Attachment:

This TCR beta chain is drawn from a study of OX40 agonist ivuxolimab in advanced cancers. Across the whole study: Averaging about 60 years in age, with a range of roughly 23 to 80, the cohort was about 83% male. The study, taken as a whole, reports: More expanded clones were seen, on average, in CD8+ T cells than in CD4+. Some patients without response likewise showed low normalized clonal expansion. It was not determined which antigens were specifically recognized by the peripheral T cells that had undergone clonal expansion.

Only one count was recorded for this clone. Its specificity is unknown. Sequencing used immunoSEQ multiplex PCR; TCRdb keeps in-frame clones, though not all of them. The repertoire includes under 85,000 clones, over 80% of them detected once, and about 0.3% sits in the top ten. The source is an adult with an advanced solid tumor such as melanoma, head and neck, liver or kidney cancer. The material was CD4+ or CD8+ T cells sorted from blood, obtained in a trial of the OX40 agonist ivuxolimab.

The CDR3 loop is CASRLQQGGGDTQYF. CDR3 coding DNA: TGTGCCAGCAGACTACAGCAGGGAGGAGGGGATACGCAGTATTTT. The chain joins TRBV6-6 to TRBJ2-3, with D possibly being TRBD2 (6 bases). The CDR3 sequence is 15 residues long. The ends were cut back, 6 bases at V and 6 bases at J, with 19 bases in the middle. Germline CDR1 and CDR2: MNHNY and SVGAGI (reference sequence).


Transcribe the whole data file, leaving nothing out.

This TCR beta chain is drawn from a study of OX40 agonist ivuxolimab in advanced cancers. Across the whole study: Averaging about 60 years in age, with a range of roughly 23 to 80, the cohort was about 83% male. The study, taken as a whole, reports: More expanded clones were seen, on average, in CD8+ T cells than in CD4+. Some patients without response likewise showed low normalized clonal expansion. It was not determined which antigens were specifically recognized by the peripheral T cells that had undergone clonal expansion.

Only one count was recorded for this clone. Its specificity is unknown. Sequencing used immunoSEQ multiplex PCR; TCRdb keeps in-frame clones, though not all of them. The repertoire includes under 85,000 clones, over 80% of them detected once, and about 0.3% sits in the top ten. The source is an adult with an advanced solid tumor such as melanoma, head and neck, liver or kidney cancer. The material was CD4+ or CD8+ T cells sorted from blood, obtained in a trial of the OX40 agonist ivuxolimab.

The CDR3 loop is CASRLQQGGGDTQYF. CDR3 coding DNA: TGTGCCAGCAGACTACAGCAGGGAGGAGGGGATACGCAGTATTTT. The chain joins TRBV6-6 to TRBJ2-3, with D possibly being TRBD2 (6 bases). The CDR3 sequence is 15 residues long. The ends were cut back, 6 bases at V and 6 bases at J, with 19 bases in the middle. Germline CDR1 and CDR2: MNHNY and SVGAGI (reference sequence).